All Na-emission images taken between 2009 and 2013 during relatively calm periods of the Sun were analysed, with a special focus on periods lasting for 2-3 consecutive days. Ten single cases are shown, in three cases there seems to be a direct (though not strong) relationship between solar wind pressure and emission intensity of Mercury’s Na-exosphere. A quantitative comparison is also carried out including a series of cases and the cross-correlation of several other factors with the aim to find the reason why the 3 selected cases show a higher correlation rate than the rest of the database.[a1] [M2] 

The research of Mercury’s Na-emission variability is extended by the unknown solar wind dynamic pressure factor with the goal of reaching a more comprehensive understanding of exospheric processes occurring at the planet. Propagated solar wind parameters were used and compared with emission intensity. The study shows cases with a clear link between the two parameters.

 

Acknowledgements

We acknowledge use of NASA/GSFCʼs Space Physics Data Facilityʼs OMNIWeb (or CDAWeb or ftp) service, and OMNI data. We also thank the ACE SWICS instrument team and the ACE Science Center for providing the ACE data, NASA/NSSDC for Messenger data. MESSENGER data analysis was performed with the AMDA science analysis system provided by the Centre de Données de la Physique des Plasmas supported by CNRS, CNES, Observatoire de Paris and Université Paul Sabatier, Toulouse. We finally acknowledge the THEMIS staff in Tenerife (Canary Islands, Spain) for their fruitful help throughout the years of observation campaign. THEMIS data in 2013 was financially supported by the European Union's Horizon 2020 research and innovation program under grant agreement N. 824135 (SOLARNET). This work was partially supported by the OTKA FK128548 research grant.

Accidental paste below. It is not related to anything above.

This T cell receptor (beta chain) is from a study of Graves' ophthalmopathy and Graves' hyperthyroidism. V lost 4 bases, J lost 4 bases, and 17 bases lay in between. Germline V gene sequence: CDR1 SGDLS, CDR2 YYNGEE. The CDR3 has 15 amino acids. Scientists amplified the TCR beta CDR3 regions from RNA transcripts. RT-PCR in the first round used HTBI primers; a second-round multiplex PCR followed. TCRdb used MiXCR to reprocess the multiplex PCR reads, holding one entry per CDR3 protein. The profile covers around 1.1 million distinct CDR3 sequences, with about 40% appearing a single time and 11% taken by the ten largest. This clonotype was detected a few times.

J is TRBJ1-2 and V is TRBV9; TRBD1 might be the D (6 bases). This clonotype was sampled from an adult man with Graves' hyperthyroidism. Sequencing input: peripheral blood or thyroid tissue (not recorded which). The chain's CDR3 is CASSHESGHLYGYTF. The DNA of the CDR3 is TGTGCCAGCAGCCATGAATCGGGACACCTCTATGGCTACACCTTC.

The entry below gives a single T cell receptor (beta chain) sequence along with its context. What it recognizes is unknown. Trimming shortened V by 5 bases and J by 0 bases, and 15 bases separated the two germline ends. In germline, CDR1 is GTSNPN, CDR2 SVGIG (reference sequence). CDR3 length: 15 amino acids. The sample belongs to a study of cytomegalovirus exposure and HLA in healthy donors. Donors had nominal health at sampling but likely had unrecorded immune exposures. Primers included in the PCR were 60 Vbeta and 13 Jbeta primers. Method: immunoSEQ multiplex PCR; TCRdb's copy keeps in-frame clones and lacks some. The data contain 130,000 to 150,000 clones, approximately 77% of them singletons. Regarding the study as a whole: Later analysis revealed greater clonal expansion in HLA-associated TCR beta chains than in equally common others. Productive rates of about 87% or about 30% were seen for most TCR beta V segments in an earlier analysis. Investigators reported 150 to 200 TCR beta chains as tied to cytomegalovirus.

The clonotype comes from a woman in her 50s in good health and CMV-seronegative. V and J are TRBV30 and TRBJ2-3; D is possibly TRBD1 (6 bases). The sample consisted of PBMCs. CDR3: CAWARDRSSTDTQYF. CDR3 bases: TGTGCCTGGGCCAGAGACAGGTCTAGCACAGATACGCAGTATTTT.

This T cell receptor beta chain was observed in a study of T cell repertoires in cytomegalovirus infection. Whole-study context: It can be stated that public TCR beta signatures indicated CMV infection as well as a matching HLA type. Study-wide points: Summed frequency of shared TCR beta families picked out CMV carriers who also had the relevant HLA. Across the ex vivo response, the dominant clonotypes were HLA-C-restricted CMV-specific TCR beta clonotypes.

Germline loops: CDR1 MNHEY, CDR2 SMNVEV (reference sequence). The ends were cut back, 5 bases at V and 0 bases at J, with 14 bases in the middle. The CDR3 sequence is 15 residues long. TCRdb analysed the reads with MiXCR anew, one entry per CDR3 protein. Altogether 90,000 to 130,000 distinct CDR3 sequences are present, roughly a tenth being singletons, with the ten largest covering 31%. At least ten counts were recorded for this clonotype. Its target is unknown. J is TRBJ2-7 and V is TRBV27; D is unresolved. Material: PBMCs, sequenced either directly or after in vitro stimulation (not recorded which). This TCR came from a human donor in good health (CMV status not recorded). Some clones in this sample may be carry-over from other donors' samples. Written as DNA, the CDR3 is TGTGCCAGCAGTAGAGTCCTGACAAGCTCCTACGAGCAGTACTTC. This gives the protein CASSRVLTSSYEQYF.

References

[1] Mangano, V., Massetti, S., Milillo, A., Plainaki, C., Orsini, S., Rispoli, R., Leblanc, F.: THEMIS Na exosphere observations of Mercury and their correlation with in-situ magnetic field measurements by MESSENGER, Planetary and Space Science,115, 102–109,2015.

[2] Milillo, A.,Wurz, P., Orsini, S., Delcourt, D., Kallio, E., Killen, R.M., Lammer, H., Massetti, S., Mura, A., Barabash, A., Cremonese, G., Daglis, I.A., De Angelis, E., DiLellis, A.M., Livi, S., Mangano, V., Torkar, K.: Surface-exosphere-magnetosphere system of Mercury, Space Science Reviews, 117:397-443, 2005.

[3] Dósa, M., Opitz, A., Dálya, Z., Szegő, K.: Magnetic lasso: a new kinematic solar wind propagation method, Solar Physics 293:127,2018

How to cite: Dósa, M., Mangano, V., Bebesi, Z., Massetti, S., Milillo, A., and Görgei, A.: THEMIS telescope images analysed for space weather traces, Europlanet Science Congress 2020, online, 21 September–9 Oct 2020, EPSC2020-1022, https://doi.org/10.5194/epsc2020-1022, 2020